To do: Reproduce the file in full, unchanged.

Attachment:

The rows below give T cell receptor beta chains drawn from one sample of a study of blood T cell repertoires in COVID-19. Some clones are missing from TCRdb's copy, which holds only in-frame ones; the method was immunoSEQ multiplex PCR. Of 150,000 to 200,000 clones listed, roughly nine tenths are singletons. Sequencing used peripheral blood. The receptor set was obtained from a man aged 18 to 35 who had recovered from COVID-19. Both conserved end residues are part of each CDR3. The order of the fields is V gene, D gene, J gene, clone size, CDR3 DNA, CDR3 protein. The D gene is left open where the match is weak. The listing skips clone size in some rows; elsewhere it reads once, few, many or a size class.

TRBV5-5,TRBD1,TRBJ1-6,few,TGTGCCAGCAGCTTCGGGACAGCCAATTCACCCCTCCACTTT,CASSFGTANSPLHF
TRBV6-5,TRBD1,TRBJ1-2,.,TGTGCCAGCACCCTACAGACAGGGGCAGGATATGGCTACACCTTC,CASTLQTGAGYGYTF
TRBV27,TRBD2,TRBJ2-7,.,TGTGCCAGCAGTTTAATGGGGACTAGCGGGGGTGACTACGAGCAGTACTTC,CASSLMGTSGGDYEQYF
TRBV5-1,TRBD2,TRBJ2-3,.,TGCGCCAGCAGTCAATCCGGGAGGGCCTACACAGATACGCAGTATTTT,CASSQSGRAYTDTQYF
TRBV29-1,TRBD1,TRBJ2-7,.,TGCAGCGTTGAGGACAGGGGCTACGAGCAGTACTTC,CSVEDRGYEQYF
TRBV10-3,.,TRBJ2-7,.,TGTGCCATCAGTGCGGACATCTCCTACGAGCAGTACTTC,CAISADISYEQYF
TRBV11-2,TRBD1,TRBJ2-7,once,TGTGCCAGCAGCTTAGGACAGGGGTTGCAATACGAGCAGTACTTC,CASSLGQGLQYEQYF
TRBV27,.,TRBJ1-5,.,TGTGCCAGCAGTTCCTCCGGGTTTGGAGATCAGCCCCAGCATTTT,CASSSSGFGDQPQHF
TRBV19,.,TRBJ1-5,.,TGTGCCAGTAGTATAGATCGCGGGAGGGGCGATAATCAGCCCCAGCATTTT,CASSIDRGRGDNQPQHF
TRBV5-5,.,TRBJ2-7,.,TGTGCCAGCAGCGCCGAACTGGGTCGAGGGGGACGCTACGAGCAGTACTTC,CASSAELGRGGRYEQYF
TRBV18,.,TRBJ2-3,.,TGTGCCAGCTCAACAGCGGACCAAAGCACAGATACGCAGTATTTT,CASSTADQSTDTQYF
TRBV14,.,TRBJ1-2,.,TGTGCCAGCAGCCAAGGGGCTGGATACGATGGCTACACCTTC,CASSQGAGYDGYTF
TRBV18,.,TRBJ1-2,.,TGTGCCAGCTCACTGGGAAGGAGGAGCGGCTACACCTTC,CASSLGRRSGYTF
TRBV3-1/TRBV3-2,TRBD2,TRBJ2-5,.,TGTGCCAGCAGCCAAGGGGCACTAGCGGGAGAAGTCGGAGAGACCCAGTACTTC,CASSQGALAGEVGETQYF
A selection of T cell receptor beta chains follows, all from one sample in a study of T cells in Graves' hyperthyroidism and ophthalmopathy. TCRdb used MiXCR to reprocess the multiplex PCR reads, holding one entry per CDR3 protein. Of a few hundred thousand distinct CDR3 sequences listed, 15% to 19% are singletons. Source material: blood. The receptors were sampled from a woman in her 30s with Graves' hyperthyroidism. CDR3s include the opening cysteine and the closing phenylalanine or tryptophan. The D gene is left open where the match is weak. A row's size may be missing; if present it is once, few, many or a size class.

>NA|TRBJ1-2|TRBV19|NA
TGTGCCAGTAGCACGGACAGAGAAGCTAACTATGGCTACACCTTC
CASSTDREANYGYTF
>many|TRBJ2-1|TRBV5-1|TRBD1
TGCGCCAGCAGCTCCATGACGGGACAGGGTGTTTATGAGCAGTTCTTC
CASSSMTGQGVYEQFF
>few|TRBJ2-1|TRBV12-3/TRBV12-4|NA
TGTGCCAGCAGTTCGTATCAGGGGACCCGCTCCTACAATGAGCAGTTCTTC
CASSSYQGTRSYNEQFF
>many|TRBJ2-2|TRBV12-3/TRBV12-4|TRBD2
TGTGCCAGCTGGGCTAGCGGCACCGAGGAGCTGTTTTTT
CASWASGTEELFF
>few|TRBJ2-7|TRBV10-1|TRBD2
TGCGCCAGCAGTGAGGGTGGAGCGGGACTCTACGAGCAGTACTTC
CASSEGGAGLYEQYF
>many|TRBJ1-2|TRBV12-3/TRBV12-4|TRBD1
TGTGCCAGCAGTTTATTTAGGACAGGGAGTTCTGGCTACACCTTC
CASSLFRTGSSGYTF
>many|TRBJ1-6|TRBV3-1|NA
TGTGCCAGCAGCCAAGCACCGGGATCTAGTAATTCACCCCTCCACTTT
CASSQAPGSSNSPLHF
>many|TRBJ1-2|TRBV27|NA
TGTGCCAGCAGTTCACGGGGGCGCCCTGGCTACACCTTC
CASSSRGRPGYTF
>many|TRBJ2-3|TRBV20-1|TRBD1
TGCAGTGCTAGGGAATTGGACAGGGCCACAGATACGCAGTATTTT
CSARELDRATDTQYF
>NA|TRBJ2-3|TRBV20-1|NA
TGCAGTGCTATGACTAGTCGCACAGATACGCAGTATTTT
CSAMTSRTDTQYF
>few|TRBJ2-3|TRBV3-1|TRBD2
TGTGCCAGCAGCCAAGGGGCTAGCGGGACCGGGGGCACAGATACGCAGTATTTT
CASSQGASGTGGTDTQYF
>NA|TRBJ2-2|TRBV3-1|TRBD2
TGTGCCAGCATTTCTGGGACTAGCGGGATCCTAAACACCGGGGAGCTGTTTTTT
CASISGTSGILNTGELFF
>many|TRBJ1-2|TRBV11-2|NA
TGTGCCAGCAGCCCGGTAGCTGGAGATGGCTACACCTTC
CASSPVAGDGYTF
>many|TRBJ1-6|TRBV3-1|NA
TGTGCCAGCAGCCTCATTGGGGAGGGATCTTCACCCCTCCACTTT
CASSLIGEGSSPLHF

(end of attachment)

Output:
The rows below give T cell receptor beta chains drawn from one sample of a study of blood T cell repertoires in COVID-19. Some clones are missing from TCRdb's copy, which holds only in-frame ones; the method was immunoSEQ multiplex PCR. Of 150,000 to 200,000 clones listed, roughly nine tenths are singletons. Sequencing used peripheral blood. The receptor set was obtained from a man aged 18 to 35 who had recovered from COVID-19. Both conserved end residues are part of each CDR3. The order of the fields is V gene, D gene, J gene, clone size, CDR3 DNA, CDR3 protein. The D gene is left open where the match is weak. The listing skips clone size in some rows; elsewhere it reads once, few, many or a size class.

TRBV5-5,TRBD1,TRBJ1-6,few,TGTGCCAGCAGCTTCGGGACAGCCAATTCACCCCTCCACTTT,CASSFGTANSPLHF
TRBV6-5,TRBD1,TRBJ1-2,.,TGTGCCAGCACCCTACAGACAGGGGCAGGATATGGCTACACCTTC,CASTLQTGAGYGYTF
TRBV27,TRBD2,TRBJ2-7,.,TGTGCCAGCAGTTTAATGGGGACTAGCGGGGGTGACTACGAGCAGTACTTC,CASSLMGTSGGDYEQYF
TRBV5-1,TRBD2,TRBJ2-3,.,TGCGCCAGCAGTCAATCCGGGAGGGCCTACACAGATACGCAGTATTTT,CASSQSGRAYTDTQYF
TRBV29-1,TRBD1,TRBJ2-7,.,TGCAGCGTTGAGGACAGGGGCTACGAGCAGTACTTC,CSVEDRGYEQYF
TRBV10-3,.,TRBJ2-7,.,TGTGCCATCAGTGCGGACATCTCCTACGAGCAGTACTTC,CAISADISYEQYF
TRBV11-2,TRBD1,TRBJ2-7,once,TGTGCCAGCAGCTTAGGACAGGGGTTGCAATACGAGCAGTACTTC,CASSLGQGLQYEQYF
TRBV27,.,TRBJ1-5,.,TGTGCCAGCAGTTCCTCCGGGTTTGGAGATCAGCCCCAGCATTTT,CASSSSGFGDQPQHF
TRBV19,.,TRBJ1-5,.,TGTGCCAGTAGTATAGATCGCGGGAGGGGCGATAATCAGCCCCAGCATTTT,CASSIDRGRGDNQPQHF
TRBV5-5,.,TRBJ2-7,.,TGTGCCAGCAGCGCCGAACTGGGTCGAGGGGGACGCTACGAGCAGTACTTC,CASSAELGRGGRYEQYF
TRBV18,.,TRBJ2-3,.,TGTGCCAGCTCAACAGCGGACCAAAGCACAGATACGCAGTATTTT,CASSTADQSTDTQYF
TRBV14,.,TRBJ1-2,.,TGTGCCAGCAGCCAAGGGGCTGGATACGATGGCTACACCTTC,CASSQGAGYDGYTF
TRBV18,.,TRBJ1-2,.,TGTGCCAGCTCACTGGGAAGGAGGAGCGGCTACACCTTC,CASSLGRRSGYTF
TRBV3-1/TRBV3-2,TRBD2,TRBJ2-5,.,TGTGCCAGCAGCCAAGGGGCACTAGCGGGAGAAGTCGGAGAGACCCAGTACTTC,CASSQGALAGEVGETQYF
A selection of T cell receptor beta chains follows, all from one sample in a study of T cells in Graves' hyperthyroidism and ophthalmopathy. TCRdb used MiXCR to reprocess the multiplex PCR reads, holding one entry per CDR3 protein. Of a few hundred thousand distinct CDR3 sequences listed, 15% to 19% are singletons. Source material: blood. The receptors were sampled from a woman in her 30s with Graves' hyperthyroidism. CDR3s include the opening cysteine and the closing phenylalanine or tryptophan. The D gene is left open where the match is weak. A row's size may be missing; if present it is once, few, many or a size class.

>NA|TRBJ1-2|TRBV19|NA
TGTGCCAGTAGCACGGACAGAGAAGCTAACTATGGCTACACCTTC
CASSTDREANYGYTF
>many|TRBJ2-1|TRBV5-1|TRBD1
TGCGCCAGCAGCTCCATGACGGGACAGGGTGTTTATGAGCAGTTCTTC
CASSSMTGQGVYEQFF
>few|TRBJ2-1|TRBV12-3/TRBV12-4|NA
TGTGCCAGCAGTTCGTATCAGGGGACCCGCTCCTACAATGAGCAGTTCTTC
CASSSYQGTRSYNEQFF
>many|TRBJ2-2|TRBV12-3/TRBV12-4|TRBD2
TGTGCCAGCTGGGCTAGCGGCACCGAGGAGCTGTTTTTT
CASWASGTEELFF
>few|TRBJ2-7|TRBV10-1|TRBD2
TGCGCCAGCAGTGAGGGTGGAGCGGGACTCTACGAGCAGTACTTC
CASSEGGAGLYEQYF
>many|TRBJ1-2|TRBV12-3/TRBV12-4|TRBD1
TGTGCCAGCAGTTTATTTAGGACAGGGAGTTCTGGCTACACCTTC
CASSLFRTGSSGYTF
>many|TRBJ1-6|TRBV3-1|NA
TGTGCCAGCAGCCAAGCACCGGGATCTAGTAATTCACCCCTCCACTTT
CASSQAPGSSNSPLHF
>many|TRBJ1-2|TRBV27|NA
TGTGCCAGCAGTTCACGGGGGCGCCCTGGCTACACCTTC
CASSSRGRPGYTF
>many|TRBJ2-3|TRBV20-1|TRBD1
TGCAGTGCTAGGGAATTGGACAGGGCCACAGATACGCAGTATTTT
CSARELDRATDTQYF
>NA|TRBJ2-3|TRBV20-1|NA
TGCAGTGCTATGACTAGTCGCACAGATACGCAGTATTTT
CSAMTSRTDTQYF
>few|TRBJ2-3|TRBV3-1|TRBD2
TGTGCCAGCAGCCAAGGGGCTAGCGGGACCGGGGGCACAGATACGCAGTATTTT
CASSQGASGTGGTDTQYF
>NA|TRBJ2-2|TRBV3-1|TRBD2
TGTGCCAGCATTTCTGGGACTAGCGGGATCCTAAACACCGGGGAGCTGTTTTTT
CASISGTSGILNTGELFF
>many|TRBJ1-2|TRBV11-2|NA
TGTGCCAGCAGCCCGGTAGCTGGAGATGGCTACACCTTC
CASSPVAGDGYTF
>many|TRBJ1-6|TRBV3-1|NA
TGTGCCAGCAGCCTCATTGGGGAGGGATCTTCACCCCTCCACTTT
CASSLIGEGSSPLHF